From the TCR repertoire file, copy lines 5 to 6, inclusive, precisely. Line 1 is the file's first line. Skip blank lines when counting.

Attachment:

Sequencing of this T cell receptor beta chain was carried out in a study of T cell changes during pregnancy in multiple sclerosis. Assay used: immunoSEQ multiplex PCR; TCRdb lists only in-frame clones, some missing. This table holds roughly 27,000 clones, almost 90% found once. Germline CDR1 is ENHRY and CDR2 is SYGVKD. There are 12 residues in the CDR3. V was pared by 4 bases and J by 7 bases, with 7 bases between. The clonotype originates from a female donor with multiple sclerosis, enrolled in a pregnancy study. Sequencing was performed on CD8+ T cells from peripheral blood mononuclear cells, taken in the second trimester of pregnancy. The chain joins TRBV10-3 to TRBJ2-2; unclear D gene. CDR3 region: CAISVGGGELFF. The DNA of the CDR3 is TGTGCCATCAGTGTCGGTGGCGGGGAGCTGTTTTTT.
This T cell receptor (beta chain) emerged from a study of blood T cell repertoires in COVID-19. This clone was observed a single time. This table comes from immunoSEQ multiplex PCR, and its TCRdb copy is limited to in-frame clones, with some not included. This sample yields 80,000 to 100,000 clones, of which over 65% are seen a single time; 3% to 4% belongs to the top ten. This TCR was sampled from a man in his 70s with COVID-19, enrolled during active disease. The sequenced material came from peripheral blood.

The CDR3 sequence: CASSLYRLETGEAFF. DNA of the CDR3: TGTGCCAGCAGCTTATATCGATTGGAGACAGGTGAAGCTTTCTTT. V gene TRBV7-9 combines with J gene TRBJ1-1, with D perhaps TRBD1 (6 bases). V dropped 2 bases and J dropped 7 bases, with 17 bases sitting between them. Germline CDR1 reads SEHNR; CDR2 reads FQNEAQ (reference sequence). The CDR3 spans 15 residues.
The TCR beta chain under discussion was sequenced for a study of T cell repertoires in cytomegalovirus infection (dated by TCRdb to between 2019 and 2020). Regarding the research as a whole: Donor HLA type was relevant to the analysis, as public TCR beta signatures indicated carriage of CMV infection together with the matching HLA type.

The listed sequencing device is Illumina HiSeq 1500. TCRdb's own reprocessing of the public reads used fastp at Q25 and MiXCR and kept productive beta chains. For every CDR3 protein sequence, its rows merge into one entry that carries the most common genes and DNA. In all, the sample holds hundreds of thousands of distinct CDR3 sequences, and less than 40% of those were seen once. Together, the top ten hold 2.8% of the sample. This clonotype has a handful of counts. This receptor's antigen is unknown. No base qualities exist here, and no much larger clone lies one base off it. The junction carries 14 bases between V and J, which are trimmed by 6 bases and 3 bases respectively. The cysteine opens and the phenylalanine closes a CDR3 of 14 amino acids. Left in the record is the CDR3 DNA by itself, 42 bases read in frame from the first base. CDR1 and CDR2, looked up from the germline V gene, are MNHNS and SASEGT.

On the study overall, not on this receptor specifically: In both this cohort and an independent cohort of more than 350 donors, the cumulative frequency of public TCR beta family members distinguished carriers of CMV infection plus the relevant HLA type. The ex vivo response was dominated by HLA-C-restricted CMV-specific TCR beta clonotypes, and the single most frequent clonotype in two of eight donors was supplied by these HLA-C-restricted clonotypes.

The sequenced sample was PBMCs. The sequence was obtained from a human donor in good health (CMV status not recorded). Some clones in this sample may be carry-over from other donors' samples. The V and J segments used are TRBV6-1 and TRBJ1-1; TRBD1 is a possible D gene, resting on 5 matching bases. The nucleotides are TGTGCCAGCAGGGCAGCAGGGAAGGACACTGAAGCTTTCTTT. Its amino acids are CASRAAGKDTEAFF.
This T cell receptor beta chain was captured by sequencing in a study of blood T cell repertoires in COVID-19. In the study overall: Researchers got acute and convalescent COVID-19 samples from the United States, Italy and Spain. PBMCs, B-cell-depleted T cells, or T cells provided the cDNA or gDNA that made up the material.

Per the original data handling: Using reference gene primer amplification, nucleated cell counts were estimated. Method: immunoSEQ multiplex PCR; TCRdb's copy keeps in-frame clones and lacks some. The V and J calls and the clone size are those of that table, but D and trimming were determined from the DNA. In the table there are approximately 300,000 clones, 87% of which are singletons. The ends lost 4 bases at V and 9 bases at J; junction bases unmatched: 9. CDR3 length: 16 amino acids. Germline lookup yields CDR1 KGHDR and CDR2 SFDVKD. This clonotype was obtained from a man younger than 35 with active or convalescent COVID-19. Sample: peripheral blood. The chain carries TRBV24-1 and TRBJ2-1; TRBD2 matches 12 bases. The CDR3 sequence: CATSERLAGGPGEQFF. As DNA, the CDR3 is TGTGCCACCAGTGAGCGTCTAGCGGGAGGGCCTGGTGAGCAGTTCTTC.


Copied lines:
The listed sequencing device is Illumina HiSeq 1500. TCRdb's own reprocessing of the public reads used fastp at Q25 and MiXCR and kept productive beta chains. For every CDR3 protein sequence, its rows merge into one entry that carries the most common genes and DNA. In all, the sample holds hundreds of thousands of distinct CDR3 sequences, and less than 40% of those were seen once. Together, the top ten hold 2.8% of the sample. This clonotype has a handful of counts. This receptor's antigen is unknown. No base qualities exist here, and no much larger clone lies one base off it. The junction carries 14 bases between V and J, which are trimmed by 6 bases and 3 bases respectively. The cysteine opens and the phenylalanine closes a CDR3 of 14 amino acids. Left in the record is the CDR3 DNA by itself, 42 bases read in frame from the first base. CDR1 and CDR2, looked up from the germline V gene, are MNHNS and SASEGT.

On the study overall, not on this receptor specifically: In both this cohort and an independent cohort of more than 350 donors, the cumulative frequency of public TCR beta family members distinguished carriers of CMV infection plus the relevant HLA type. The ex vivo response was dominated by HLA-C-restricted CMV-specific TCR beta clonotypes, and the single most frequent clonotype in two of eight donors was supplied by these HLA-C-restricted clonotypes.